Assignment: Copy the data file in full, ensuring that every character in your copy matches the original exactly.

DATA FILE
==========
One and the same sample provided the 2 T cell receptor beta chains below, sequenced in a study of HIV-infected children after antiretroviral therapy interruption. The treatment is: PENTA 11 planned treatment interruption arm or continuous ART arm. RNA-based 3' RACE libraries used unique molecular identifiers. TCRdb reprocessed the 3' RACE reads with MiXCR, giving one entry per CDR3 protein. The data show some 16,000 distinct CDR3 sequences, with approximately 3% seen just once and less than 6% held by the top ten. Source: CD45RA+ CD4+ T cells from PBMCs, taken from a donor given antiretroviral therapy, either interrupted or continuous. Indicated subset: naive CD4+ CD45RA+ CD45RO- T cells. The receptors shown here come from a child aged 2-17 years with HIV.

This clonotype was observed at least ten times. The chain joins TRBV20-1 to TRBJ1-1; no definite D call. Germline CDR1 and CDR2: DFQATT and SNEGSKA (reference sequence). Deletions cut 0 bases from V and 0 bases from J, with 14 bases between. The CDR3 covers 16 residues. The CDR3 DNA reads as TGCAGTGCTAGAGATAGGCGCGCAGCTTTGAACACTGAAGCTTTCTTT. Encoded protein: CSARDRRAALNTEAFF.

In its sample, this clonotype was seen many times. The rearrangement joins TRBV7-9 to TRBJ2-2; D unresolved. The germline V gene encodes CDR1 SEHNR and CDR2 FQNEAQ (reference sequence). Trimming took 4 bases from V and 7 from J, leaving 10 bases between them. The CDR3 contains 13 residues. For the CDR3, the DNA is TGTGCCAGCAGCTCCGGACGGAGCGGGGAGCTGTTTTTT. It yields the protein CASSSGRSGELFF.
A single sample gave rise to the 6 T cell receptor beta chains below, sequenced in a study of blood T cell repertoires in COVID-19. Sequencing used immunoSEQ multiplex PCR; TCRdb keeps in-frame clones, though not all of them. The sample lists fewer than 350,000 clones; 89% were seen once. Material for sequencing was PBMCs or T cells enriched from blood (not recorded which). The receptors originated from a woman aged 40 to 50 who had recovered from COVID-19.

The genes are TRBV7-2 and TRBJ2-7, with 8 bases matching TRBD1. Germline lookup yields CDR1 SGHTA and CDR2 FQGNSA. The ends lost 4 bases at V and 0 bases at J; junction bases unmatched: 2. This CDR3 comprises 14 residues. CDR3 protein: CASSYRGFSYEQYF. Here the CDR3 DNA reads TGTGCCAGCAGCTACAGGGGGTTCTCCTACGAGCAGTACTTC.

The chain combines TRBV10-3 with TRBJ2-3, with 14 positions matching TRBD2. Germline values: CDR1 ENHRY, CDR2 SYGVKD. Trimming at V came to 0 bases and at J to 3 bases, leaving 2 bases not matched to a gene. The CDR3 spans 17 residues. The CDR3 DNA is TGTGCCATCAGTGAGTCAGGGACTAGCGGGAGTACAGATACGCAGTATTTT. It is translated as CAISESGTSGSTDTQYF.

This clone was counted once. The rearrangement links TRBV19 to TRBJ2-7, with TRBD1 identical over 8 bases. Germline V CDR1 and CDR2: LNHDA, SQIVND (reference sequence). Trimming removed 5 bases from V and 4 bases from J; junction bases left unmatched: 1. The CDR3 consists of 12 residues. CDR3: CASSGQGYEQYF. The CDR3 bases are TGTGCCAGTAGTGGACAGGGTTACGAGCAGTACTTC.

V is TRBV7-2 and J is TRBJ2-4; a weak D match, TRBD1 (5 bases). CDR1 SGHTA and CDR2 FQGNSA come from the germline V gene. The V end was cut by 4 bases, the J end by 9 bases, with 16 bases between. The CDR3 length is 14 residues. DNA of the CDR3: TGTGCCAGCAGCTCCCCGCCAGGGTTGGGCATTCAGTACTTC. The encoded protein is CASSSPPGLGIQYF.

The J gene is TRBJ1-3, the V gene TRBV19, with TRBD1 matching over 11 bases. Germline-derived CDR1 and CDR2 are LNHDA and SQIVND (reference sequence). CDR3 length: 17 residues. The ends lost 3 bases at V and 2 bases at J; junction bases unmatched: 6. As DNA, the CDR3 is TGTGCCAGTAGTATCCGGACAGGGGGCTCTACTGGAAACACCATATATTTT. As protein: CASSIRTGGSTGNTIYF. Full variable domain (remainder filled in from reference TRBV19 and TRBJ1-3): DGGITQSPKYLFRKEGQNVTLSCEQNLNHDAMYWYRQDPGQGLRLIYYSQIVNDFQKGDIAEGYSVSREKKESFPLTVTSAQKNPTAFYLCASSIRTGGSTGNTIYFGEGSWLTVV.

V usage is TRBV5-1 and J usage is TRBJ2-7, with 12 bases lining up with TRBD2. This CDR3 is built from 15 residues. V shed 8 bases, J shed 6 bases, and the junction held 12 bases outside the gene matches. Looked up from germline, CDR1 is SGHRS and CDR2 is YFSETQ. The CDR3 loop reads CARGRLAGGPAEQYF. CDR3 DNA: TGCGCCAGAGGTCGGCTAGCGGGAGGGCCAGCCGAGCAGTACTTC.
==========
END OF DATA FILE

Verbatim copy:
One and the same sample provided the 2 T cell receptor beta chains below, sequenced in a study of HIV-infected children after antiretroviral therapy interruption. The treatment is: PENTA 11 planned treatment interruption arm or continuous ART arm. RNA-based 3' RACE libraries used unique molecular identifiers. TCRdb reprocessed the 3' RACE reads with MiXCR, giving one entry per CDR3 protein. The data show some 16,000 distinct CDR3 sequences, with approximately 3% seen just once and less than 6% held by the top ten. Source: CD45RA+ CD4+ T cells from PBMCs, taken from a donor given antiretroviral therapy, either interrupted or continuous. Indicated subset: naive CD4+ CD45RA+ CD45RO- T cells. The receptors shown here come from a child aged 2-17 years with HIV.

This clonotype was observed at least ten times. The chain joins TRBV20-1 to TRBJ1-1; no definite D call. Germline CDR1 and CDR2: DFQATT and SNEGSKA (reference sequence). Deletions cut 0 bases from V and 0 bases from J, with 14 bases between. The CDR3 covers 16 residues. The CDR3 DNA reads as TGCAGTGCTAGAGATAGGCGCGCAGCTTTGAACACTGAAGCTTTCTTT. Encoded protein: CSARDRRAALNTEAFF.

In its sample, this clonotype was seen many times. The rearrangement joins TRBV7-9 to TRBJ2-2; D unresolved. The germline V gene encodes CDR1 SEHNR and CDR2 FQNEAQ (reference sequence). Trimming took 4 bases from V and 7 from J, leaving 10 bases between them. The CDR3 contains 13 residues. For the CDR3, the DNA is TGTGCCAGCAGCTCCGGACGGAGCGGGGAGCTGTTTTTT. It yields the protein CASSSGRSGELFF.
A single sample gave rise to the 6 T cell receptor beta chains below, sequenced in a study of blood T cell repertoires in COVID-19. Sequencing used immunoSEQ multiplex PCR; TCRdb keeps in-frame clones, though not all of them. The sample lists fewer than 350,000 clones; 89% were seen once. Material for sequencing was PBMCs or T cells enriched from blood (not recorded which). The receptors originated from a woman aged 40 to 50 who had recovered from COVID-19.

The genes are TRBV7-2 and TRBJ2-7, with 8 bases matching TRBD1. Germline lookup yields CDR1 SGHTA and CDR2 FQGNSA. The ends lost 4 bases at V and 0 bases at J; junction bases unmatched: 2. This CDR3 comprises 14 residues. CDR3 protein: CASSYRGFSYEQYF. Here the CDR3 DNA reads TGTGCCAGCAGCTACAGGGGGTTCTCCTACGAGCAGTACTTC.

The chain combines TRBV10-3 with TRBJ2-3, with 14 positions matching TRBD2. Germline values: CDR1 ENHRY, CDR2 SYGVKD. Trimming at V came to 0 bases and at J to 3 bases, leaving 2 bases not matched to a gene. The CDR3 spans 17 residues. The CDR3 DNA is TGTGCCATCAGTGAGTCAGGGACTAGCGGGAGTACAGATACGCAGTATTTT. It is translated as CAISESGTSGSTDTQYF.

This clone was counted once. The rearrangement links TRBV19 to TRBJ2-7, with TRBD1 identical over 8 bases. Germline V CDR1 and CDR2: LNHDA, SQIVND (reference sequence). Trimming removed 5 bases from V and 4 bases from J; junction bases left unmatched: 1. The CDR3 consists of 12 residues. CDR3: CASSGQGYEQYF. The CDR3 bases are TGTGCCAGTAGTGGACAGGGTTACGAGCAGTACTTC.

V is TRBV7-2 and J is TRBJ2-4; a weak D match, TRBD1 (5 bases). CDR1 SGHTA and CDR2 FQGNSA come from the germline V gene. The V end was cut by 4 bases, the J end by 9 bases, with 16 bases between. The CDR3 length is 14 residues. DNA of the CDR3: TGTGCCAGCAGCTCCCCGCCAGGGTTGGGCATTCAGTACTTC. The encoded protein is CASSSPPGLGIQYF.

The J gene is TRBJ1-3, the V gene TRBV19, with TRBD1 matching over 11 bases. Germline-derived CDR1 and CDR2 are LNHDA and SQIVND (reference sequence). CDR3 length: 17 residues. The ends lost 3 bases at V and 2 bases at J; junction bases unmatched: 6. As DNA, the CDR3 is TGTGCCAGTAGTATCCGGACAGGGGGCTCTACTGGAAACACCATATATTTT. As protein: CASSIRTGGSTGNTIYF. Full variable domain (remainder filled in from reference TRBV19 and TRBJ1-3): DGGITQSPKYLFRKEGQNVTLSCEQNLNHDAMYWYRQDPGQGLRLIYYSQIVNDFQKGDIAEGYSVSREKKESFPLTVTSAQKNPTAFYLCASSIRTGGSTGNTIYFGEGSWLTVV.

V usage is TRBV5-1 and J usage is TRBJ2-7, with 12 bases lining up with TRBD2. This CDR3 is built from 15 residues. V shed 8 bases, J shed 6 bases, and the junction held 12 bases outside the gene matches. Looked up from germline, CDR1 is SGHRS and CDR2 is YFSETQ. The CDR3 loop reads CARGRLAGGPAEQYF. CDR3 DNA: TGCGCCAGAGGTCGGCTAGCGGGAGGGCCAGCCGAGCAGTACTTC.